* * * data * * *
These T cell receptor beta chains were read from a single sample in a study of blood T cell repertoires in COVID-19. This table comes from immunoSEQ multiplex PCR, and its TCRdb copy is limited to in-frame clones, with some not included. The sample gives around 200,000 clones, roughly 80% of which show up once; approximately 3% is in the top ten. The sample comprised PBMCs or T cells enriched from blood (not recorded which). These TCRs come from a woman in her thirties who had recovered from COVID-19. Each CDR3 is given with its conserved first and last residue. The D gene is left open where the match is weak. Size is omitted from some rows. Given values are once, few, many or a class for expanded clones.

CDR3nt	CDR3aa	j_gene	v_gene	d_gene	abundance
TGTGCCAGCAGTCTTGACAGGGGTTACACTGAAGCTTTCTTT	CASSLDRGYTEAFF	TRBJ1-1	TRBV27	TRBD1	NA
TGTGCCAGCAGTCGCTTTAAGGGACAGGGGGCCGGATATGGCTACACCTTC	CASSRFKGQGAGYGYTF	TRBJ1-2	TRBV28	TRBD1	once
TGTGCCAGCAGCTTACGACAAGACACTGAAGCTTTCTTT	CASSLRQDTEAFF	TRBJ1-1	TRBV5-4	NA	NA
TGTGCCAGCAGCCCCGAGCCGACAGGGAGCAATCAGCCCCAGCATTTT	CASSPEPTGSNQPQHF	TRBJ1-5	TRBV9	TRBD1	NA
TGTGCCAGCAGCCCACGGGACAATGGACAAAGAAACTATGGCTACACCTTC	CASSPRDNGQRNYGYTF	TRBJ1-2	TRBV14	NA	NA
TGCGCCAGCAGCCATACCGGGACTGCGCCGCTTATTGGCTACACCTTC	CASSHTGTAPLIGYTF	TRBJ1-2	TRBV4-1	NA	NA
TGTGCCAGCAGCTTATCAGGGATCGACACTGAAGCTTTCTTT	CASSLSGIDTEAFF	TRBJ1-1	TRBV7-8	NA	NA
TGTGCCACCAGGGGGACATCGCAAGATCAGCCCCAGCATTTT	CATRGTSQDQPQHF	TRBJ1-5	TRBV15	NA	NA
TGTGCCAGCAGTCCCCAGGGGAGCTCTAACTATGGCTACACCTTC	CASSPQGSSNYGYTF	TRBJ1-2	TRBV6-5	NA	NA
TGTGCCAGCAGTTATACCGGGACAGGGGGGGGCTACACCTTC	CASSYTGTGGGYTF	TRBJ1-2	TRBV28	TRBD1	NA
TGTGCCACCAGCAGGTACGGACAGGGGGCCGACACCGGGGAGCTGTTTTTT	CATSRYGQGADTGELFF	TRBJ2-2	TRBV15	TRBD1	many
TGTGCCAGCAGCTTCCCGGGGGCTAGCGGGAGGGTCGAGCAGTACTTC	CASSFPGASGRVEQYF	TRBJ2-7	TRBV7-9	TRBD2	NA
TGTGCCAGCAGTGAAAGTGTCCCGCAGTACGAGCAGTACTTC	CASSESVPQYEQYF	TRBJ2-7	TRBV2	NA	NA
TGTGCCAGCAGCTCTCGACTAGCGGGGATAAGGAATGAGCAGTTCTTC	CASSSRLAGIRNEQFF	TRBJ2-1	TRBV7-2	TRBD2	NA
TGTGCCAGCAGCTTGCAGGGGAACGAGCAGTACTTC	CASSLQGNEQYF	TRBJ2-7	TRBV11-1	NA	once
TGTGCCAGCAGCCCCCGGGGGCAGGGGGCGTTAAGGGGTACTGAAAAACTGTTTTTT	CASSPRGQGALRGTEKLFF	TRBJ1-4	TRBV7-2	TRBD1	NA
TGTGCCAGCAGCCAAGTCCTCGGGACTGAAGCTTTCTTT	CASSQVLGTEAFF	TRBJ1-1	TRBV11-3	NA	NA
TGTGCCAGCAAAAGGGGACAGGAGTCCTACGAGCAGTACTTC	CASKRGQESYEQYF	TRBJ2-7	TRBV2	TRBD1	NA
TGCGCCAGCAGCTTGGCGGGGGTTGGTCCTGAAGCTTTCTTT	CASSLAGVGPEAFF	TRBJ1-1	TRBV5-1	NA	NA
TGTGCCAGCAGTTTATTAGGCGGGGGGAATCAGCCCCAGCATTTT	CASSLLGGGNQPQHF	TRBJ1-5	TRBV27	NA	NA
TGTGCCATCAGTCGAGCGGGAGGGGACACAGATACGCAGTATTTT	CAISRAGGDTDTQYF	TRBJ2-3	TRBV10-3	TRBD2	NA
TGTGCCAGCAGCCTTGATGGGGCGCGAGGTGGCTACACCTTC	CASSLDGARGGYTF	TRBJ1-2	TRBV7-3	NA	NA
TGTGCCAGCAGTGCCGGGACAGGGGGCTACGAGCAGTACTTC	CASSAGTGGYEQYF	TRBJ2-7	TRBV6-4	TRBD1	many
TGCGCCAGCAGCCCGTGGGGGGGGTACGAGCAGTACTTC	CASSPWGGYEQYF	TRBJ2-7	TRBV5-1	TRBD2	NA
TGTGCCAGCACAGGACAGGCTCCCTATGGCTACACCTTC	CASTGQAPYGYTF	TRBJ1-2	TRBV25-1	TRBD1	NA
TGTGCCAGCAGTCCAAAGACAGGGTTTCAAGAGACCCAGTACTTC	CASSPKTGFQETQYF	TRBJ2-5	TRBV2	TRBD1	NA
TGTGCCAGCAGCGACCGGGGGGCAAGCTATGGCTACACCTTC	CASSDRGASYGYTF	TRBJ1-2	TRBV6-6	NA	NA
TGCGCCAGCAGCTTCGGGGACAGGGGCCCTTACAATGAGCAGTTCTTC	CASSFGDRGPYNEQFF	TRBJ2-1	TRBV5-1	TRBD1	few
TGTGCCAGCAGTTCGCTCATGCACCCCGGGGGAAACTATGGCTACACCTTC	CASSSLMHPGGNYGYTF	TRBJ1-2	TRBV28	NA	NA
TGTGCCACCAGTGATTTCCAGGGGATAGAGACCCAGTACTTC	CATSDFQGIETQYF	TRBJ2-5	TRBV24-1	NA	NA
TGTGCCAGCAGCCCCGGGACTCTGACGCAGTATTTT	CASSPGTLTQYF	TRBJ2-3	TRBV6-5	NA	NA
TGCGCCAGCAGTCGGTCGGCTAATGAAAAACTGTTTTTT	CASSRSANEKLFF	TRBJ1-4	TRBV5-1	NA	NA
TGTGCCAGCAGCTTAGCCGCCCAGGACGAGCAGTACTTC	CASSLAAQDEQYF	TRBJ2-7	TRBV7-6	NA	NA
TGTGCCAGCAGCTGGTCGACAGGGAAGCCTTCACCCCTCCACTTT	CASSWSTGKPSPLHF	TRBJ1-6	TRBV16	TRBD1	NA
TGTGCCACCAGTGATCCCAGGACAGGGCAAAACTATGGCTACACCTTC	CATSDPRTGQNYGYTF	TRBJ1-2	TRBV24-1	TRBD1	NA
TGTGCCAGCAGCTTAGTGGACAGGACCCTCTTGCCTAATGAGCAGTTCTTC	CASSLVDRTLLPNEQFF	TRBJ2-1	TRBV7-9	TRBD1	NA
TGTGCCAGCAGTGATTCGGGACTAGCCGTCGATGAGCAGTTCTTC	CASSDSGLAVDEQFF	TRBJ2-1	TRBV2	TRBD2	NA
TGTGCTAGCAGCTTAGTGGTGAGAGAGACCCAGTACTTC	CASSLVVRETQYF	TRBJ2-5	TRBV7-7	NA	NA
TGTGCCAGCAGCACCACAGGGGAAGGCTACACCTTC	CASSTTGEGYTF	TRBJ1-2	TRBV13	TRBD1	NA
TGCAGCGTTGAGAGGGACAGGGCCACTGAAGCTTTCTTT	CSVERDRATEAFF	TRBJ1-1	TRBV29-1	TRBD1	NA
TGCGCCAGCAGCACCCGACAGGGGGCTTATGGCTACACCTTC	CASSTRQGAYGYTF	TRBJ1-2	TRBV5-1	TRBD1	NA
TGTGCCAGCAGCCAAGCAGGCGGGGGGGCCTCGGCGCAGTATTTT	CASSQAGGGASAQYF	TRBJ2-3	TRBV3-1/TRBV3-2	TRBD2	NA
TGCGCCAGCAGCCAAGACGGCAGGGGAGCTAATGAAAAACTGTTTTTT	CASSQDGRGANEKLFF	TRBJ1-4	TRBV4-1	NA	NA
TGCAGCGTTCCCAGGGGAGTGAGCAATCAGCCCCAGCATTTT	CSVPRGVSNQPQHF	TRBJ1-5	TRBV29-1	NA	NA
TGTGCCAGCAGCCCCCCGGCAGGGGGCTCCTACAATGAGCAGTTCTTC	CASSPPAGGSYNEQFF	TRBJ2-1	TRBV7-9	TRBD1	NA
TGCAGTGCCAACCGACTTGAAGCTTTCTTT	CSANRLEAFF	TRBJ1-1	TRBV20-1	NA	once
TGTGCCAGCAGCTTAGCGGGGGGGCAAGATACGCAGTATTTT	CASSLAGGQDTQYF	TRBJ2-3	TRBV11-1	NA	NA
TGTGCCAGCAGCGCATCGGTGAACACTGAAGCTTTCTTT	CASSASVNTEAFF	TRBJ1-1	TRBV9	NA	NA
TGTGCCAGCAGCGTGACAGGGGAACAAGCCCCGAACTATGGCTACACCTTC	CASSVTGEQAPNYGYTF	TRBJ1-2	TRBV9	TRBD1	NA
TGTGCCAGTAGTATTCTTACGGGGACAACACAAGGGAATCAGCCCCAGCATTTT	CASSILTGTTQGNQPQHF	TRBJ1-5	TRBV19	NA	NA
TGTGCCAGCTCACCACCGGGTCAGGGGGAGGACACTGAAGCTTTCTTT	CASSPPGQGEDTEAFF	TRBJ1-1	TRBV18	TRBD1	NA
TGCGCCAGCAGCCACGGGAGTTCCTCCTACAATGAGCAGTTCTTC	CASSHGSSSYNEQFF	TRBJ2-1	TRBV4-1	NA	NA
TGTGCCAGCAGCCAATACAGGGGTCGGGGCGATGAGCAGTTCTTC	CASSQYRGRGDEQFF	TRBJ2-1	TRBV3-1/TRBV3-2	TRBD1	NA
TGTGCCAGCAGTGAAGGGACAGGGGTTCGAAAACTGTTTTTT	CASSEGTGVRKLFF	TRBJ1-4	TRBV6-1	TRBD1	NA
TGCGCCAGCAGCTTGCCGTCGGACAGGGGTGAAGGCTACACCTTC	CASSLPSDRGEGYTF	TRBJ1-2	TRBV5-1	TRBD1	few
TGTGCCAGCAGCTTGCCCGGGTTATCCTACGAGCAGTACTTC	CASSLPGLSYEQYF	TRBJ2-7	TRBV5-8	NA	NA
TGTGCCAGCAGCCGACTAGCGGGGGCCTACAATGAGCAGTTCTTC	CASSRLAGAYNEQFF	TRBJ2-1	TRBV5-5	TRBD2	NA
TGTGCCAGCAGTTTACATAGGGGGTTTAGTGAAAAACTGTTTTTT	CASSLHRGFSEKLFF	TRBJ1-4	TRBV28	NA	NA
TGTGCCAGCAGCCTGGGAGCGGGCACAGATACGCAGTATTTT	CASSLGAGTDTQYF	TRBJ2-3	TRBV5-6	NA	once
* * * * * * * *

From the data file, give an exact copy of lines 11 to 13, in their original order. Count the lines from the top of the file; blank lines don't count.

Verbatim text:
TGTGCCAGCAGTCCCCAGGGGAGCTCTAACTATGGCTACACCTTC	CASSPQGSSNYGYTF	TRBJ1-2	TRBV6-5	NA	NA
TGTGCCAGCAGTTATACCGGGACAGGGGGGGGCTACACCTTC	CASSYTGTGGGYTF	TRBJ1-2	TRBV28	TRBD1	NA
TGTGCCACCAGCAGGTACGGACAGGGGGCCGACACCGGGGAGCTGTTTTTT	CATSRYGQGADTGELFF	TRBJ2-2	TRBV15	TRBD1	many